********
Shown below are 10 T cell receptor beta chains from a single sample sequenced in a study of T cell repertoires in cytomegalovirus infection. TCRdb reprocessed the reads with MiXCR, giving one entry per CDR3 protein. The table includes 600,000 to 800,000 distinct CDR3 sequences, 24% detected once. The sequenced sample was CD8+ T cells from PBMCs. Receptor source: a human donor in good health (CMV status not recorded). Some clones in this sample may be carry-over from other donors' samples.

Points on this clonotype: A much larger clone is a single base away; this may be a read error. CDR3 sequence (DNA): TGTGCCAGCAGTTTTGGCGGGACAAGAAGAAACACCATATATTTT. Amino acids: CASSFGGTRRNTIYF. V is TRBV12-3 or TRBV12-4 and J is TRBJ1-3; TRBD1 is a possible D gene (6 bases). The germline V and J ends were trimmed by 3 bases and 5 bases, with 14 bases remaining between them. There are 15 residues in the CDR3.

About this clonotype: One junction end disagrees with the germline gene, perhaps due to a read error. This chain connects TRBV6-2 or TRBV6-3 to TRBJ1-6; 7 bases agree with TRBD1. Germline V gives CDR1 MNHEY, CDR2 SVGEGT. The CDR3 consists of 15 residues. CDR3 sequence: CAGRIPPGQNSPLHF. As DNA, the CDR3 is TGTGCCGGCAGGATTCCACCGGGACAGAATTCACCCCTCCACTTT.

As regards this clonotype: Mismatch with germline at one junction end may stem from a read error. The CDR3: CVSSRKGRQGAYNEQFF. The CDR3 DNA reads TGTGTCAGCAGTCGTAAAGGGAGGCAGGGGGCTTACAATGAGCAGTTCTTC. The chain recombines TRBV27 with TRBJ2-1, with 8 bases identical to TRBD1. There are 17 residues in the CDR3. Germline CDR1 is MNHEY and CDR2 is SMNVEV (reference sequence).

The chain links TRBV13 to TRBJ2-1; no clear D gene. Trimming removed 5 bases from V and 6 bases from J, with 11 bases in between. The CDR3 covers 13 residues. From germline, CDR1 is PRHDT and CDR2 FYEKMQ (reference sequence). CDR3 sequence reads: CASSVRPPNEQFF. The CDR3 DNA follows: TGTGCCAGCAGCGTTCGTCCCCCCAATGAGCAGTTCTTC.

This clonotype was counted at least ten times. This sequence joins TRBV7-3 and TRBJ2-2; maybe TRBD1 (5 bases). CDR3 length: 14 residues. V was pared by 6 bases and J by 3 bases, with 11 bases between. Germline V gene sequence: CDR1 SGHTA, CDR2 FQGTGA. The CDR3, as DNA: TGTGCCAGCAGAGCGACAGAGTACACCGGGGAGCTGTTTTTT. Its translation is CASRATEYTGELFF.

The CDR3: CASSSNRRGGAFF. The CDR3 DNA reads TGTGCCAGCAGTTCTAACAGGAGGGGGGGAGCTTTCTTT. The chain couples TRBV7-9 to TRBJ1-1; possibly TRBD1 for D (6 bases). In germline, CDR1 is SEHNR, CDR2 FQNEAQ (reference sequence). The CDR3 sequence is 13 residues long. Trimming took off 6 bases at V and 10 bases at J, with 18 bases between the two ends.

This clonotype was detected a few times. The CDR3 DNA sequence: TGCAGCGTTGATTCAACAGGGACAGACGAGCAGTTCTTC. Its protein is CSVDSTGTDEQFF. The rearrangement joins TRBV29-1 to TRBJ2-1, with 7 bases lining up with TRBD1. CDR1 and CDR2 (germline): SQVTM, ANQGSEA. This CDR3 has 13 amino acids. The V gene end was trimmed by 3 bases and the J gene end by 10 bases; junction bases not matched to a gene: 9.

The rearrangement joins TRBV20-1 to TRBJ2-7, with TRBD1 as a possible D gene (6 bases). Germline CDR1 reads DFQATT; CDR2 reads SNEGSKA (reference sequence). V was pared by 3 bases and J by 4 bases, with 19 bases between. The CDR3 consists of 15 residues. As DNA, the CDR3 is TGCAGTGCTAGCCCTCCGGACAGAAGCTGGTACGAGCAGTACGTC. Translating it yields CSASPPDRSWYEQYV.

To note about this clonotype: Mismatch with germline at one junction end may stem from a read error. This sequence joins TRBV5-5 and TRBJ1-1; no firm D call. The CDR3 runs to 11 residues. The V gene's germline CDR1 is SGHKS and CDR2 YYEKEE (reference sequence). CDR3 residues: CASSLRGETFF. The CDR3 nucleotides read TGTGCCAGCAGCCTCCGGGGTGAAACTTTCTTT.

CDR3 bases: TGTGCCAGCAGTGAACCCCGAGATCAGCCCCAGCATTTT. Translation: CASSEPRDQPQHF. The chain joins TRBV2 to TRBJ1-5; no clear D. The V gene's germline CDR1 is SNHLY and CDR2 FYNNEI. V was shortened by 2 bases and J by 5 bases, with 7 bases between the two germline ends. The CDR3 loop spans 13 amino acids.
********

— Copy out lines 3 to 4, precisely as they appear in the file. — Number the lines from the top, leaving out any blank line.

About this clonotype: One junction end disagrees with the germline gene, perhaps due to a read error. This chain connects TRBV6-2 or TRBV6-3 to TRBJ1-6; 7 bases agree with TRBD1. Germline V gives CDR1 MNHEY, CDR2 SVGEGT. The CDR3 consists of 15 residues. CDR3 sequence: CAGRIPPGQNSPLHF. As DNA, the CDR3 is TGTGCCGGCAGGATTCCACCGGGACAGAATTCACCCCTCCACTTT.

As regards this clonotype: Mismatch with germline at one junction end may stem from a read error. The CDR3: CVSSRKGRQGAYNEQFF. The CDR3 DNA reads TGTGTCAGCAGTCGTAAAGGGAGGCAGGGGGCTTACAATGAGCAGTTCTTC. The chain recombines TRBV27 with TRBJ2-1, with 8 bases identical to TRBD1. There are 17 residues in the CDR3. Germline CDR1 is MNHEY and CDR2 is SMNVEV (reference sequence).